Her name was Joy, and I thought I could love her.
Joy was beautiful, fierce, independent, smart, and tragic. In part her beauty was the result of tragedy; there was a profound sadness to her that made her so much more desirable. One was drawn to both her body and by empathy. She had been living alone since she was 15 or 16, both her parents died in a car accident while traveling in Africa. She was independently wealthy.
One Saturday night in April, a rainy night, I went to Josh and Johns, and ice cream store in downtown Colorado Springs, to meet Joy and a group of our friends for a simple night out. There were about 6-7 of us total, mutual friends all. I was struck down that night, Joy was with another boy.
I didn’t stay long. Feeling rejected, I walked home alone. The rain had stopped, but the streets were still wet. It was about a mile back to my apartment. Half way home, I cop car pulled up next to me.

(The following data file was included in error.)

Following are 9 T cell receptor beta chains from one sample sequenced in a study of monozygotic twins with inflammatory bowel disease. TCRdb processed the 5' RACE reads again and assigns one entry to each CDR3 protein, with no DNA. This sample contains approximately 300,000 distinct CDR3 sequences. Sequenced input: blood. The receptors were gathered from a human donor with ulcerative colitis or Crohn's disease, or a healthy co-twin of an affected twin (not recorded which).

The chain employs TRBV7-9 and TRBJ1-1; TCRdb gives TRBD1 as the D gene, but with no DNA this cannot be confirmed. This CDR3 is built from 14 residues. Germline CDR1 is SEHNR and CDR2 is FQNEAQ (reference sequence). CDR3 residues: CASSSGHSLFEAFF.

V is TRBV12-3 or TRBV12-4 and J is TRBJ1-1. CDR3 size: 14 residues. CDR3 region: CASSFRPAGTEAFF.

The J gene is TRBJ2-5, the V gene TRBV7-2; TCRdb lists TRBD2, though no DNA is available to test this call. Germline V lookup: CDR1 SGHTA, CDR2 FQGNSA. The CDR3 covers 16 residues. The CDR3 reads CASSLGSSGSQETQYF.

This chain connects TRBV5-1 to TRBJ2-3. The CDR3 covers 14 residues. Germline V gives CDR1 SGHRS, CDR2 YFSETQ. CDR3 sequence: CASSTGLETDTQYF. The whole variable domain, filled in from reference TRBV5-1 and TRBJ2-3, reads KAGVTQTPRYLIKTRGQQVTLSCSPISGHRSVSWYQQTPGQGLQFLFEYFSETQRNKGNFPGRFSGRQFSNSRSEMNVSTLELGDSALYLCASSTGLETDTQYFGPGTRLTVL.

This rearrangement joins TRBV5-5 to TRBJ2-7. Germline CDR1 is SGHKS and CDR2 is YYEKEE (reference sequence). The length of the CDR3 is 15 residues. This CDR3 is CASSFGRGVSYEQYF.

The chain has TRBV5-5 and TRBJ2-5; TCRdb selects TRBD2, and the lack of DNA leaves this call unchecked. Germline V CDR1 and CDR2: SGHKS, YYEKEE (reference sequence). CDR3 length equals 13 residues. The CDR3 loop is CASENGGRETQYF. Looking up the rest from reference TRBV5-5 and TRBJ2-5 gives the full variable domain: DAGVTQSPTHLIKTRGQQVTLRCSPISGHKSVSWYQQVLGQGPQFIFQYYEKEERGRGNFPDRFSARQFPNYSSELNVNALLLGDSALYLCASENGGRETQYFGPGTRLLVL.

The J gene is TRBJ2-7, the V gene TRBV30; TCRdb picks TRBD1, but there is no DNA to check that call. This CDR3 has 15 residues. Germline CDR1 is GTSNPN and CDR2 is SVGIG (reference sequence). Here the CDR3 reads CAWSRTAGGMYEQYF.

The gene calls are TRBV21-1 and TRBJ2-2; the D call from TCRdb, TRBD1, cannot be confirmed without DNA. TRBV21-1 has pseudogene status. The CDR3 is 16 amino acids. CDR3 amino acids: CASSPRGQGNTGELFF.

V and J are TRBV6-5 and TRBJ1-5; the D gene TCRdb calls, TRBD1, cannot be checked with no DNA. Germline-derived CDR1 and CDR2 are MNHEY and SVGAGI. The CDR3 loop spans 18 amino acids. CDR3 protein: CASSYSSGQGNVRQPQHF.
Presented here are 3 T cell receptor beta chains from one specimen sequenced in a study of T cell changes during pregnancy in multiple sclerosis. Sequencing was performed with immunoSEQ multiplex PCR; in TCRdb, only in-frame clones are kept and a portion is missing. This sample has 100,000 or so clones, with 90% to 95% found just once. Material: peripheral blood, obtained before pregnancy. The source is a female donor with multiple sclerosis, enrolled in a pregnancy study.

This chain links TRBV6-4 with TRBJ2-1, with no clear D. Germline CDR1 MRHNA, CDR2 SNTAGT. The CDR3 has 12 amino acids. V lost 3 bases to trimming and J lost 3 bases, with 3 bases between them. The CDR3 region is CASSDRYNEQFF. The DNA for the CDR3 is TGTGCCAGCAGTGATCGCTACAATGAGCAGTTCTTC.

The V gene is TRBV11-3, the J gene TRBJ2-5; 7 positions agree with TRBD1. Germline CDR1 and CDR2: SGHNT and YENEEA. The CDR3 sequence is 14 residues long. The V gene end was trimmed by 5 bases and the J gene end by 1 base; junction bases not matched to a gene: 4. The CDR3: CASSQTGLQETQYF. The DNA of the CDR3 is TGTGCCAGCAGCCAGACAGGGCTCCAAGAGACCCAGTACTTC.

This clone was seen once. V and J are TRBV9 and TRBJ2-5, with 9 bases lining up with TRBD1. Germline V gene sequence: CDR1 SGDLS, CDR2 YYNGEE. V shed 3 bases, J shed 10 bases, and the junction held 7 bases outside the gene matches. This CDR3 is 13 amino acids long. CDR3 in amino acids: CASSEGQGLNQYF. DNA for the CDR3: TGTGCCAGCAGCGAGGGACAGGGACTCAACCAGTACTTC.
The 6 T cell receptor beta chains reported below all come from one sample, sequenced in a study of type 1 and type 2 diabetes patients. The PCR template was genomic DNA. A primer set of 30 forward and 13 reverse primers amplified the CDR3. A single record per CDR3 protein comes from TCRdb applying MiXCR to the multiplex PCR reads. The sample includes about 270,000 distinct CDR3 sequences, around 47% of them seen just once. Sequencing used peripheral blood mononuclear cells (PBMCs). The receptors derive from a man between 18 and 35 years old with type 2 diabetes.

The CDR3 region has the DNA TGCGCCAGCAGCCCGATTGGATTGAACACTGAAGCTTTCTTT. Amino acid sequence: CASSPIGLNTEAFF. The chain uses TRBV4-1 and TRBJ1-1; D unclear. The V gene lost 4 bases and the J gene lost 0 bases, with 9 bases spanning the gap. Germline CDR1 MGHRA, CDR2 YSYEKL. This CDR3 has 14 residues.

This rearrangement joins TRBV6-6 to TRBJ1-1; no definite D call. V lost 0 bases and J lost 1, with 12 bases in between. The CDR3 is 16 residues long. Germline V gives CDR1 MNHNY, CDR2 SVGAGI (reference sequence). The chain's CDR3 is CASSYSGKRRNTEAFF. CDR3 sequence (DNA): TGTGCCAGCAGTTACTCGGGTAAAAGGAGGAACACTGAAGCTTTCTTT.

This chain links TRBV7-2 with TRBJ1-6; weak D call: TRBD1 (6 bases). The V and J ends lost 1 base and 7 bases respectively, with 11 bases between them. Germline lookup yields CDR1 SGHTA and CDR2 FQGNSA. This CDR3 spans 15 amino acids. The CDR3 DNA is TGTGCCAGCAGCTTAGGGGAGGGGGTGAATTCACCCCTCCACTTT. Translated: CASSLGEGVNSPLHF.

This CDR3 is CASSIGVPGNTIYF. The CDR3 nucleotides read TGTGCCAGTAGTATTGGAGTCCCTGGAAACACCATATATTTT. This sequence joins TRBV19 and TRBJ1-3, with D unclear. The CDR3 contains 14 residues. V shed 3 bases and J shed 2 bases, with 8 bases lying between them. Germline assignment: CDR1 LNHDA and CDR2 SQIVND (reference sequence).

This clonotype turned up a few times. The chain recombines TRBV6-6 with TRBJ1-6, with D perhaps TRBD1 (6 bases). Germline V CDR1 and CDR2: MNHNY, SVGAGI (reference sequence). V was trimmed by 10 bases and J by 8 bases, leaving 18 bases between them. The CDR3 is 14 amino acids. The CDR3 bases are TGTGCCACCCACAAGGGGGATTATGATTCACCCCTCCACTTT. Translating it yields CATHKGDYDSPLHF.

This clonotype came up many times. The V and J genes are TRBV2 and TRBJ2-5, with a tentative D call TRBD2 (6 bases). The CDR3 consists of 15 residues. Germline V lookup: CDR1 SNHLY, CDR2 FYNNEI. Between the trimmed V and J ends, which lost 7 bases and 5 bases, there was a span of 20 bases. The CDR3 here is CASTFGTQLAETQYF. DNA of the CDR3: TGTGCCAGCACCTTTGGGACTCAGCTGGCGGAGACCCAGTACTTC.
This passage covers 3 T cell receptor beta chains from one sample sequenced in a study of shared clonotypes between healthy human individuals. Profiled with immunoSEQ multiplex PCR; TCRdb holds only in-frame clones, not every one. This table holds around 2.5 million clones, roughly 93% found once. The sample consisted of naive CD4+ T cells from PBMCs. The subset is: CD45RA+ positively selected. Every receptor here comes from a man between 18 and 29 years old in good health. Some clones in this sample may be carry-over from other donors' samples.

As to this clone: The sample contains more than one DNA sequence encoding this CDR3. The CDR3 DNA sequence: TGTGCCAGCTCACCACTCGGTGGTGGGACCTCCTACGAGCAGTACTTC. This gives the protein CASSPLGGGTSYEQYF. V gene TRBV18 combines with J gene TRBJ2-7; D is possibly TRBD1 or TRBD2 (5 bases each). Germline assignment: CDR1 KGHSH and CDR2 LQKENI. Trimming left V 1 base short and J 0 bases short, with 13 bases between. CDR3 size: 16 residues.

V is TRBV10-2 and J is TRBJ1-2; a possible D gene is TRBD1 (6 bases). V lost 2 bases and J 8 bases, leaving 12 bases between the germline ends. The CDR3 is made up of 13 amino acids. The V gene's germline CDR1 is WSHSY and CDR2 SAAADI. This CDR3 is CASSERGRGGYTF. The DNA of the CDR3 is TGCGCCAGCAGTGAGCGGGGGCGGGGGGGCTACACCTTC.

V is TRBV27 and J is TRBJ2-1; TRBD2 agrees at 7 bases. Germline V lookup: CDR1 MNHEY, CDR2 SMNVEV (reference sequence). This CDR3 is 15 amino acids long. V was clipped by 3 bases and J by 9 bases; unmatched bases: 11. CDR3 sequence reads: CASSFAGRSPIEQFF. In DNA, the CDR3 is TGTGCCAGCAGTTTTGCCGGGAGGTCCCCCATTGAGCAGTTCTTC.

Two policemen got out. They walked towards me aggressively. They opened the back door and pushed me in. What’s going I asked. With anger, unapologetically, one of them said, A fire was started tonight, and you fit the description of the young man we are looking for. The police cruiser pulled away, heading south down Cache La Poudre Avenue.
After about 10 minutes, the two cops in the car exchanged a conversation on the radio I couldn’t understand. The cruiser pulled over. Get out, they said. What?, I responded. Get Out!. I did. The car pulled away. They took me about 20-30 minutes out of my way. I walked home, feeling more angry, rejected, and misunderstood.